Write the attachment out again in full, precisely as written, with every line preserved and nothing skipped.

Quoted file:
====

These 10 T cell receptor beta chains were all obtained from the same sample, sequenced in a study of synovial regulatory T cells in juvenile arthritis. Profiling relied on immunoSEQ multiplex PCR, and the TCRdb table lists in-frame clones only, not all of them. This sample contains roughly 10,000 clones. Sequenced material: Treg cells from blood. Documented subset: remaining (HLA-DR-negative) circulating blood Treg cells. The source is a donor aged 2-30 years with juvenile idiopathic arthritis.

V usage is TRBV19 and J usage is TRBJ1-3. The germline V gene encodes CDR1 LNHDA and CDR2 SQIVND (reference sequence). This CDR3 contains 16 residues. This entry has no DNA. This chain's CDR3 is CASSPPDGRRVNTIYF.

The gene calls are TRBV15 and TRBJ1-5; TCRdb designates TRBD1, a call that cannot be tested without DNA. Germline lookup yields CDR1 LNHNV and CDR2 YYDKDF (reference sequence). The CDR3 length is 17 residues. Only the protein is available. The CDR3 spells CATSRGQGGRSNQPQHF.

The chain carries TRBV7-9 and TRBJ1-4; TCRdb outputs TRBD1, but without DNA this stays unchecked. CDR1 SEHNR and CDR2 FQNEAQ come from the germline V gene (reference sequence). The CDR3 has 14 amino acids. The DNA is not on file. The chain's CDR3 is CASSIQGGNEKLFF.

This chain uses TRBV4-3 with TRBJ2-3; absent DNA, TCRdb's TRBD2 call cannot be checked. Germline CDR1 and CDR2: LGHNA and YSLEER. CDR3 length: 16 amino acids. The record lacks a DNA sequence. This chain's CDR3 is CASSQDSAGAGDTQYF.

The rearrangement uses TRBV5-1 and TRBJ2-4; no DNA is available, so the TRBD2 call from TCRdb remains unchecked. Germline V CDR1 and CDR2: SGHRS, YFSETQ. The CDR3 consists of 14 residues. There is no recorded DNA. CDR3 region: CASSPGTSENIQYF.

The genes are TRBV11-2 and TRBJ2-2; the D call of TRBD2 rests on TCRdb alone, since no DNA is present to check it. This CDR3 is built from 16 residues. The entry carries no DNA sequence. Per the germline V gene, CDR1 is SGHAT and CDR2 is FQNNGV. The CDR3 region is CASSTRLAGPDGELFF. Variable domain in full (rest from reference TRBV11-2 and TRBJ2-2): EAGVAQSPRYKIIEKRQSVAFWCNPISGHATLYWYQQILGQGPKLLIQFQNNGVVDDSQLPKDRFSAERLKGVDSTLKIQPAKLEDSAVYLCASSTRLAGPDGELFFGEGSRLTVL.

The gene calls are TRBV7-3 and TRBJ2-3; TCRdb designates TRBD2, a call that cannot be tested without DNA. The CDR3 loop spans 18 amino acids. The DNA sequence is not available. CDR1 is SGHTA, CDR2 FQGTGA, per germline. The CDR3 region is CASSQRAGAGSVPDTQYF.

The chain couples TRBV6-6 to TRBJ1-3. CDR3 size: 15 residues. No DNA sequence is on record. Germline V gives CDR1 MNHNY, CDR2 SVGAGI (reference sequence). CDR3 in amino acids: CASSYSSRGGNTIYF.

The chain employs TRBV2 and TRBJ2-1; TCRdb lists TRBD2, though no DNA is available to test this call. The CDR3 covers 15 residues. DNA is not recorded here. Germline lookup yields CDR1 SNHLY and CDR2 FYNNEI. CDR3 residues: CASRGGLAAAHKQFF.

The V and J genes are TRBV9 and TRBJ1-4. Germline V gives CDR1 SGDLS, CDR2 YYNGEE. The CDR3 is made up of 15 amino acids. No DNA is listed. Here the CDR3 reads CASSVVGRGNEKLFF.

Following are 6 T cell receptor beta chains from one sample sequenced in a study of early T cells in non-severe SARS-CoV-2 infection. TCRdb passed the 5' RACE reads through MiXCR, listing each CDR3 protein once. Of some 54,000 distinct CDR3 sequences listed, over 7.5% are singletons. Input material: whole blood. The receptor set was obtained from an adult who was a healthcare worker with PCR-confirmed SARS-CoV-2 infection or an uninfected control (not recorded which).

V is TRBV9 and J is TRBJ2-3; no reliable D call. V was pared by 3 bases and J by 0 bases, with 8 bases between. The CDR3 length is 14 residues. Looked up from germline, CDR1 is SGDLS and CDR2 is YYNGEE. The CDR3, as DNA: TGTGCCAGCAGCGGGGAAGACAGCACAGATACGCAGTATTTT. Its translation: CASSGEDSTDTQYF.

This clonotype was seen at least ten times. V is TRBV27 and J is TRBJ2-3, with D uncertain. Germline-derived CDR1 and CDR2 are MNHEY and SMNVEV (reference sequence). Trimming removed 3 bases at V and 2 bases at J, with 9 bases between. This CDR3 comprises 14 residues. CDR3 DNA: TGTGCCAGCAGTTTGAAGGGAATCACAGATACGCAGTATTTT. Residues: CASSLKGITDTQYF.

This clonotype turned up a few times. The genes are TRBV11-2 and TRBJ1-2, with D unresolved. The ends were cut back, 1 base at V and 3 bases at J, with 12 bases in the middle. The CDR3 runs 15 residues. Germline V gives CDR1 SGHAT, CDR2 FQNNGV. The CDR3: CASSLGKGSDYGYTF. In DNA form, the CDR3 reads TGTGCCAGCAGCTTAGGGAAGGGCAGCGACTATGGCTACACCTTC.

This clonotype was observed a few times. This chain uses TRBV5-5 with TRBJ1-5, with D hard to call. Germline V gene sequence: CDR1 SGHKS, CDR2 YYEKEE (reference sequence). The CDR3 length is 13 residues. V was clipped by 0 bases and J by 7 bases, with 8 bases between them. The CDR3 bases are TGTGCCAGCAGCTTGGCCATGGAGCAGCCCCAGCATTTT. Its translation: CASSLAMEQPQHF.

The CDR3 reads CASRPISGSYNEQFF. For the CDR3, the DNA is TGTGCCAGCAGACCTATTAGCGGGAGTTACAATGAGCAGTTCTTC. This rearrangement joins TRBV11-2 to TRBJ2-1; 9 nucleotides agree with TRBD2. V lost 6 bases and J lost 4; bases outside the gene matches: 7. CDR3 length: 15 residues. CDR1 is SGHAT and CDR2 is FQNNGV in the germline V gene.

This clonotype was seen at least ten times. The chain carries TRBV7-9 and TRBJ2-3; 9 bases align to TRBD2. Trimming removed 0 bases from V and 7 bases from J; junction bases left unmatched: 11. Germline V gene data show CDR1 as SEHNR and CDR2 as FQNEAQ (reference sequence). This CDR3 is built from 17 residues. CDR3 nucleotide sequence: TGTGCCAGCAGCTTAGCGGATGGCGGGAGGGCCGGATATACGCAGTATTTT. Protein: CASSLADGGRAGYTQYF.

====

These 10 T cell receptor beta chains were all obtained from the same sample, sequenced in a study of synovial regulatory T cells in juvenile arthritis. Profiling relied on immunoSEQ multiplex PCR, and the TCRdb table lists in-frame clones only, not all of them. This sample contains roughly 10,000 clones. Sequenced material: Treg cells from blood. Documented subset: remaining (HLA-DR-negative) circulating blood Treg cells. The source is a donor aged 2-30 years with juvenile idiopathic arthritis.

V usage is TRBV19 and J usage is TRBJ1-3. The germline V gene encodes CDR1 LNHDA and CDR2 SQIVND (reference sequence). This CDR3 contains 16 residues. This entry has no DNA. This chain's CDR3 is CASSPPDGRRVNTIYF.

The gene calls are TRBV15 and TRBJ1-5; TCRdb designates TRBD1, a call that cannot be tested without DNA. Germline lookup yields CDR1 LNHNV and CDR2 YYDKDF (reference sequence). The CDR3 length is 17 residues. Only the protein is available. The CDR3 spells CATSRGQGGRSNQPQHF.

The chain carries TRBV7-9 and TRBJ1-4; TCRdb outputs TRBD1, but without DNA this stays unchecked. CDR1 SEHNR and CDR2 FQNEAQ come from the germline V gene (reference sequence). The CDR3 has 14 amino acids. The DNA is not on file. The chain's CDR3 is CASSIQGGNEKLFF.

This chain uses TRBV4-3 with TRBJ2-3; absent DNA, TCRdb's TRBD2 call cannot be checked. Germline CDR1 and CDR2: LGHNA and YSLEER. CDR3 length: 16 amino acids. The record lacks a DNA sequence. This chain's CDR3 is CASSQDSAGAGDTQYF.

The rearrangement uses TRBV5-1 and TRBJ2-4; no DNA is available, so the TRBD2 call from TCRdb remains unchecked. Germline V CDR1 and CDR2: SGHRS, YFSETQ. The CDR3 consists of 14 residues. There is no recorded DNA. CDR3 region: CASSPGTSENIQYF.

The genes are TRBV11-2 and TRBJ2-2; the D call of TRBD2 rests on TCRdb alone, since no DNA is present to check it. This CDR3 is built from 16 residues. The entry carries no DNA sequence. Per the germline V gene, CDR1 is SGHAT and CDR2 is FQNNGV. The CDR3 region is CASSTRLAGPDGELFF. Variable domain in full (rest from reference TRBV11-2 and TRBJ2-2): EAGVAQSPRYKIIEKRQSVAFWCNPISGHATLYWYQQILGQGPKLLIQFQNNGVVDDSQLPKDRFSAERLKGVDSTLKIQPAKLEDSAVYLCASSTRLAGPDGELFFGEGSRLTVL.

The gene calls are TRBV7-3 and TRBJ2-3; TCRdb designates TRBD2, a call that cannot be tested without DNA. The CDR3 loop spans 18 amino acids. The DNA sequence is not available. CDR1 is SGHTA, CDR2 FQGTGA, per germline. The CDR3 region is CASSQRAGAGSVPDTQYF.

The chain couples TRBV6-6 to TRBJ1-3. CDR3 size: 15 residues. No DNA sequence is on record. Germline V gives CDR1 MNHNY, CDR2 SVGAGI (reference sequence). CDR3 in amino acids: CASSYSSRGGNTIYF.

The chain employs TRBV2 and TRBJ2-1; TCRdb lists TRBD2, though no DNA is available to test this call. The CDR3 covers 15 residues. DNA is not recorded here. Germline lookup yields CDR1 SNHLY and CDR2 FYNNEI. CDR3 residues: CASRGGLAAAHKQFF.

The V and J genes are TRBV9 and TRBJ1-4. Germline V gives CDR1 SGDLS, CDR2 YYNGEE. The CDR3 is made up of 15 amino acids. No DNA is listed. Here the CDR3 reads CASSVVGRGNEKLFF.

Following are 6 T cell receptor beta chains from one sample sequenced in a study of early T cells in non-severe SARS-CoV-2 infection. TCRdb passed the 5' RACE reads through MiXCR, listing each CDR3 protein once. Of some 54,000 distinct CDR3 sequences listed, over 7.5% are singletons. Input material: whole blood. The receptor set was obtained from an adult who was a healthcare worker with PCR-confirmed SARS-CoV-2 infection or an uninfected control (not recorded which).

V is TRBV9 and J is TRBJ2-3; no reliable D call. V was pared by 3 bases and J by 0 bases, with 8 bases between. The CDR3 length is 14 residues. Looked up from germline, CDR1 is SGDLS and CDR2 is YYNGEE. The CDR3, as DNA: TGTGCCAGCAGCGGGGAAGACAGCACAGATACGCAGTATTTT. Its translation: CASSGEDSTDTQYF.

This clonotype was seen at least ten times. V is TRBV27 and J is TRBJ2-3, with D uncertain. Germline-derived CDR1 and CDR2 are MNHEY and SMNVEV (reference sequence). Trimming removed 3 bases at V and 2 bases at J, with 9 bases between. This CDR3 comprises 14 residues. CDR3 DNA: TGTGCCAGCAGTTTGAAGGGAATCACAGATACGCAGTATTTT. Residues: CASSLKGITDTQYF.

This clonotype turned up a few times. The genes are TRBV11-2 and TRBJ1-2, with D unresolved. The ends were cut back, 1 base at V and 3 bases at J, with 12 bases in the middle. The CDR3 runs 15 residues. Germline V gives CDR1 SGHAT, CDR2 FQNNGV. The CDR3: CASSLGKGSDYGYTF. In DNA form, the CDR3 reads TGTGCCAGCAGCTTAGGGAAGGGCAGCGACTATGGCTACACCTTC.

This clonotype was observed a few times. This chain uses TRBV5-5 with TRBJ1-5, with D hard to call. Germline V gene sequence: CDR1 SGHKS, CDR2 YYEKEE (reference sequence). The CDR3 length is 13 residues. V was clipped by 0 bases and J by 7 bases, with 8 bases between them. The CDR3 bases are TGTGCCAGCAGCTTGGCCATGGAGCAGCCCCAGCATTTT. Its translation: CASSLAMEQPQHF.

The CDR3 reads CASRPISGSYNEQFF. For the CDR3, the DNA is TGTGCCAGCAGACCTATTAGCGGGAGTTACAATGAGCAGTTCTTC. This rearrangement joins TRBV11-2 to TRBJ2-1; 9 nucleotides agree with TRBD2. V lost 6 bases and J lost 4; bases outside the gene matches: 7. CDR3 length: 15 residues. CDR1 is SGHAT and CDR2 is FQNNGV in the germline V gene.

This clonotype was seen at least ten times. The chain carries TRBV7-9 and TRBJ2-3; 9 bases align to TRBD2. Trimming removed 0 bases from V and 7 bases from J; junction bases left unmatched: 11. Germline V gene data show CDR1 as SEHNR and CDR2 as FQNEAQ (reference sequence). This CDR3 is built from 17 residues. CDR3 nucleotide sequence: TGTGCCAGCAGCTTAGCGGATGGCGGGAGGGCCGGATATACGCAGTATTTT. Protein: CASSLADGGRAGYTQYF.